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Turkey agrees to ‘only deal with Baghdad’ over oil exports

This handout photo provided by the Turkish Prime Minister’s Press Office shows Turkish Prime Minister Binali Yildirim (L) and his Iraqi counterpart Haider al-Abadi (R) holding a press conference in Baghdad on January 7, 2017. (Via AFP)

In a major U-turn, Turkey has agreed to solely deal with the central Iraqi government over crude oil exports, following a contentious secession referendum held by Iraq’s semi-autonomous Kurdistan region, the Baghdad government says.

The office of the Iraqi Prime Minister Haider al-Abadi reported Ankara’s change of mode on Thursday, following a phone call between Abadi and his Turkish counterpart, Binali Yildirim.

Yildirim “confirmed the support of his country on all decisions” taken by the Iraqi government, said the statement.

As part of the measures, Turkey would restrict oil export operations to the Baghdad government, it added.

The Turkish PM also emphasized Ankara’s “commitment to cooperate and coordinate fully with the Iraqi government to implement all necessary steps for imposing of federal authorities at land and air ports,” according to the statement.

Ankara has long been buying oil from the Kurdistan Regional Government (KRG) in defiance of Baghdad’s stiff opposition.

Oil exports serve as the KRG’s main source of income. The Kurdistan region exports an estimated 650,000 barrels of oil per day through Turkey’s Ceyhan pipeline.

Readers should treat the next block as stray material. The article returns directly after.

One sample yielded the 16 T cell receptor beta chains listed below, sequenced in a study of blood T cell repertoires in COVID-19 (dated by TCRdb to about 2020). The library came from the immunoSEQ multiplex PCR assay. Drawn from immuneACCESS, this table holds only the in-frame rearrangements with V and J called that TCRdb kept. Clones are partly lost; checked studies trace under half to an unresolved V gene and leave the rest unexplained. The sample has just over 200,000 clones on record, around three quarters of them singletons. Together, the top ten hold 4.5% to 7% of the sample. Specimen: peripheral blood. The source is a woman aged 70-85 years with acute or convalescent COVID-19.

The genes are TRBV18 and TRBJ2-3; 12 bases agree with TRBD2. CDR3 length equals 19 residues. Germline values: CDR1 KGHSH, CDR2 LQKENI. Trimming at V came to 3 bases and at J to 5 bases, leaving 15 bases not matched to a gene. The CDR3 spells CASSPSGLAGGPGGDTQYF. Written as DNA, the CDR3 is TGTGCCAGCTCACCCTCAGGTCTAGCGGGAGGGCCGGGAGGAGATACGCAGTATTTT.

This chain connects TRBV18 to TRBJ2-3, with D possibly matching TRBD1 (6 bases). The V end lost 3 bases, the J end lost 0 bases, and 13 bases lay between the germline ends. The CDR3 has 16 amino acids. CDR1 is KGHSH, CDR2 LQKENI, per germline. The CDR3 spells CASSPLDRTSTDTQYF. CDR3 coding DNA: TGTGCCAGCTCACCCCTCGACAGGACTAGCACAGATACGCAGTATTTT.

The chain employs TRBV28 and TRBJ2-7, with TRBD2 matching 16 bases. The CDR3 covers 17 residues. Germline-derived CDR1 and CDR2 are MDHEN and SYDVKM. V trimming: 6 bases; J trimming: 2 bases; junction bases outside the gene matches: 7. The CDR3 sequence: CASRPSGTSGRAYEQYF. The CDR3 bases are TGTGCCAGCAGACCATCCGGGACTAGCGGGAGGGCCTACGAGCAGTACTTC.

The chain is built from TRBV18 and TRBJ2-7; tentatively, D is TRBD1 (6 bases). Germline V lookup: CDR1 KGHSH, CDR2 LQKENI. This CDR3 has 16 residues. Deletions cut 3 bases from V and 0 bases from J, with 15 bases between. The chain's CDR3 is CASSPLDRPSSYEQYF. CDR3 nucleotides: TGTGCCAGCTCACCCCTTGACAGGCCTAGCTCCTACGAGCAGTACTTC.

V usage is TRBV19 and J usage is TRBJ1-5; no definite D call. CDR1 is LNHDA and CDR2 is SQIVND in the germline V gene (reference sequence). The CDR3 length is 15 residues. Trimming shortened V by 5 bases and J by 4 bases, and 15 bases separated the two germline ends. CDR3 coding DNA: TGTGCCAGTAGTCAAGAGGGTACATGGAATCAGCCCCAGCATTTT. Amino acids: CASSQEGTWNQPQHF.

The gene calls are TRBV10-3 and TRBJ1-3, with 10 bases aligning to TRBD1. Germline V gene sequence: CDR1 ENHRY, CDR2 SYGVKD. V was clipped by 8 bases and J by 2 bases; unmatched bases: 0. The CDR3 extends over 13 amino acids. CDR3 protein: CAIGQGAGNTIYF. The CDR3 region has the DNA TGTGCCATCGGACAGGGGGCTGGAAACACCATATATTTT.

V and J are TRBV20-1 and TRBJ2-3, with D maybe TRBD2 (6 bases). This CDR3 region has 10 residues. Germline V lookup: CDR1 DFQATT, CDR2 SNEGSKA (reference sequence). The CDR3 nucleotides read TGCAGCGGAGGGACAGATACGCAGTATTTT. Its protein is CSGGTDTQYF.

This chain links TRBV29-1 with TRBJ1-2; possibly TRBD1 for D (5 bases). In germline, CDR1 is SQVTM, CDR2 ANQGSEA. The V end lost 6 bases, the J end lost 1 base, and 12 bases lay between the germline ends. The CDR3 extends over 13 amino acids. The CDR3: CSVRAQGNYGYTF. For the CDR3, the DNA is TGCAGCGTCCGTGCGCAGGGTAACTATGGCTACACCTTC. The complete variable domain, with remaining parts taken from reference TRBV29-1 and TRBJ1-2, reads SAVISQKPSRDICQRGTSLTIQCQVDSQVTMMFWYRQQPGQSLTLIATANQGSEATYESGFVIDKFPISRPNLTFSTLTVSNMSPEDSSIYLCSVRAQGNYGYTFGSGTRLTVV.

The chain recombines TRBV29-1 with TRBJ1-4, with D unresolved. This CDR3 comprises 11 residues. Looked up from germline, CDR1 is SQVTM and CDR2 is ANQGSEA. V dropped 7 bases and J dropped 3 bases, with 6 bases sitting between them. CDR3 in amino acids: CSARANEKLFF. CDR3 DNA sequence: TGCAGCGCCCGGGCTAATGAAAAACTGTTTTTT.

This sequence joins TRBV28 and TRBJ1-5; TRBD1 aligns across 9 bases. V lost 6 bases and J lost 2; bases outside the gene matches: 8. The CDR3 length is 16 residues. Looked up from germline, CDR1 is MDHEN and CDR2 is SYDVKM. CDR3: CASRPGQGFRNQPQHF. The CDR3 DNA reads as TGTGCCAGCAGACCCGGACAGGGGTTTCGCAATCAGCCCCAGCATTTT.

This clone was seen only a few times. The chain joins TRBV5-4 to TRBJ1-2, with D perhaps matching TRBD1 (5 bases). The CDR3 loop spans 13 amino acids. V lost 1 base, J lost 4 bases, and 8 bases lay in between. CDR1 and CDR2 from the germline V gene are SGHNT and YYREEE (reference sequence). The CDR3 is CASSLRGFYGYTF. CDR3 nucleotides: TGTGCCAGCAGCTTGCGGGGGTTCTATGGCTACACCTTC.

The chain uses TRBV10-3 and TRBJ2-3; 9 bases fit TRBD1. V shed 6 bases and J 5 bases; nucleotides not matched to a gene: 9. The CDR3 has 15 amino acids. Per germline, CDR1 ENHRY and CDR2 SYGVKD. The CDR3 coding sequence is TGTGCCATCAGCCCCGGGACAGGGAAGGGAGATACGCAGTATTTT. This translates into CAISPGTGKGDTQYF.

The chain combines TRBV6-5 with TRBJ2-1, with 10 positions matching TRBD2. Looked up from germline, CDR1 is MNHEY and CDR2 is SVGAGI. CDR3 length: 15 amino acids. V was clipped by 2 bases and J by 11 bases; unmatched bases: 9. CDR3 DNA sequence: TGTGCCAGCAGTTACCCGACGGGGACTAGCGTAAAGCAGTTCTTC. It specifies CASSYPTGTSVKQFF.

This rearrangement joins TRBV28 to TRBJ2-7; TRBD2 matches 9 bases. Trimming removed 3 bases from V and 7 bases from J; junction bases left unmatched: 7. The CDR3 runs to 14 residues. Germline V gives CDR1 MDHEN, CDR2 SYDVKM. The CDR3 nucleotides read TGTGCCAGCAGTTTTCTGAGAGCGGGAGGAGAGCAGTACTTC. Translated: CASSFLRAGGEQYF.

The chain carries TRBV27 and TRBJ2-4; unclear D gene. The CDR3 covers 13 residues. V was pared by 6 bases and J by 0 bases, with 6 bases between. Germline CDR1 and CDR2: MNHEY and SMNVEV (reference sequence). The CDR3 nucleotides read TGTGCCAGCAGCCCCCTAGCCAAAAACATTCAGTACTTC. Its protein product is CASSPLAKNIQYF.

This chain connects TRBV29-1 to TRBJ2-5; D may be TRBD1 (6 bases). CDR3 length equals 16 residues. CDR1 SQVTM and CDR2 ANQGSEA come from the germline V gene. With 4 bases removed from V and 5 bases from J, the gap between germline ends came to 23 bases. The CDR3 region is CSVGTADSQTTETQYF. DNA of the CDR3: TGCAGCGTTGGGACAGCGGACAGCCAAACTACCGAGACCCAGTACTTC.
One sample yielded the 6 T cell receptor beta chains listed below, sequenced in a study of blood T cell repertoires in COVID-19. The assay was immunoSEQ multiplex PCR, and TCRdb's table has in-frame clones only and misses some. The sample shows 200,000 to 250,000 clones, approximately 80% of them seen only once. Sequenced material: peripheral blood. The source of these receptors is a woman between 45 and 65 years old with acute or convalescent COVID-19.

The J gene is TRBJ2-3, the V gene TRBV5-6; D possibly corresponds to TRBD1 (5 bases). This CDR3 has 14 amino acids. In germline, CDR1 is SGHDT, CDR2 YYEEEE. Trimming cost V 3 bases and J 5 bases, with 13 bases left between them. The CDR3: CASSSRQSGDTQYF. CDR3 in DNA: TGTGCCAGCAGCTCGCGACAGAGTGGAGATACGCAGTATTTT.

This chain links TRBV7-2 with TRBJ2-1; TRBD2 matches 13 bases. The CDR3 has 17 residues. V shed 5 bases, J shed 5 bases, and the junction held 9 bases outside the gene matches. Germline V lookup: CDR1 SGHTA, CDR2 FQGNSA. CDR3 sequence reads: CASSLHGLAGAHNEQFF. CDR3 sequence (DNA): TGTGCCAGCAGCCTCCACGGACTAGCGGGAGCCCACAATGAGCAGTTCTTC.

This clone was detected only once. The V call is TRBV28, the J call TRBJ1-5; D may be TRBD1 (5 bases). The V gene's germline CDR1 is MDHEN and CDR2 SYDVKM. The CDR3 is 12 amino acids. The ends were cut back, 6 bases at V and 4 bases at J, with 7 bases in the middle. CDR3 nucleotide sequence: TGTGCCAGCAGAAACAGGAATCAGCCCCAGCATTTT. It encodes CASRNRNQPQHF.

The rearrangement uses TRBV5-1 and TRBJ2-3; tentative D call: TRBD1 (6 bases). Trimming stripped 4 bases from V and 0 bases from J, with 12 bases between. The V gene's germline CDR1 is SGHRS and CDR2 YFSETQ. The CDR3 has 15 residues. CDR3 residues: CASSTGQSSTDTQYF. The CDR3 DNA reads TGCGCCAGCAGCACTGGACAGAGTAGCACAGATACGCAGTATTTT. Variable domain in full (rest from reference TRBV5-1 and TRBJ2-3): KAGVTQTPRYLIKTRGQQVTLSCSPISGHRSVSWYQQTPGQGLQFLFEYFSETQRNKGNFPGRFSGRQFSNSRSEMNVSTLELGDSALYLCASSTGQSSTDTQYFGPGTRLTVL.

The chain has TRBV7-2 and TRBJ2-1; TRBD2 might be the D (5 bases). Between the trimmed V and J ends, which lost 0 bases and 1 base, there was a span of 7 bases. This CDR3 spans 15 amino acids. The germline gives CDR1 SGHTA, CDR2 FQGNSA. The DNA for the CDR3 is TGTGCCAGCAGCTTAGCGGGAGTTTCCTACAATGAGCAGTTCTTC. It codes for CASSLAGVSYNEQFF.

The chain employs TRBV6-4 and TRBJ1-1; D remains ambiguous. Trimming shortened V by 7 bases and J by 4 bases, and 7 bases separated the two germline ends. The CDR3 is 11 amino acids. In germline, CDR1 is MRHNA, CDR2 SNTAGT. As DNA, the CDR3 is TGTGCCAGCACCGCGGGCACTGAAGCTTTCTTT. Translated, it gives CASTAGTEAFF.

Turkish government spokesman Bekir Bozdag also said Thursday that Ankara is set to conduct its dealings in Iraq with the central government, and that the two premiers will sit down down for talks soon.

Turkey is furious at the Monday referendum, which saw over 90 percent of the voters say ‘Yes’ to secession from Iraq, according to regional Kurdish officials.

The unconstitutional referendum, which went ahead despite Baghdad’s objections, has sparked angry reactions from the international community and Iraq’s neighbors, particularly Turkey.

The regime in Israel is the only voice supporting the plebiscite.

In a strong-worded speech on Wednesday, Turkish President Recep Tayyip Erdogan also said Ankara will seal its border with the Kurdistan region and threatened the Kurdish leaders with blocking their key oil exports to other buyers.

Turkey, which is home to the largest Kurdish population in the region, fears that the Kurdistan plebiscite would embolden the outlawed Kurdistan Workers’ Party (PKK) in its push for autonomy in southeastern areas at home.

In the aftermath of the vote, pressure has been building on officials in Erbil, Kurdistan’s regional capital, over the referendum, with regional carriers, including Turkish Airlines, EgyptAir and Lebanon’s Middle East Airlines submitting to Baghdad’s request to suspend their flights serving Iraqi Kurdistan.

Qatar Airways also said Thursday that it is cancelling flights to Iraqi Kurdistan from September 29 to Oct 1 at the request of Iraq’s Civil Aviation Authority.

Meanwhile, Erbil airport director Talar Faiq Salih told AFP that “all international flights without exception to and from Erbil will stop from 6:00 p.m. (1500 GMT) on Friday following a decision” by the Abadi cabinet.

A large number of foreigners working in Erbil were leaving the city on Thursday for fear of being stranded with only a visa issued by the Kurdish authorities and not recognized by Baghdad.

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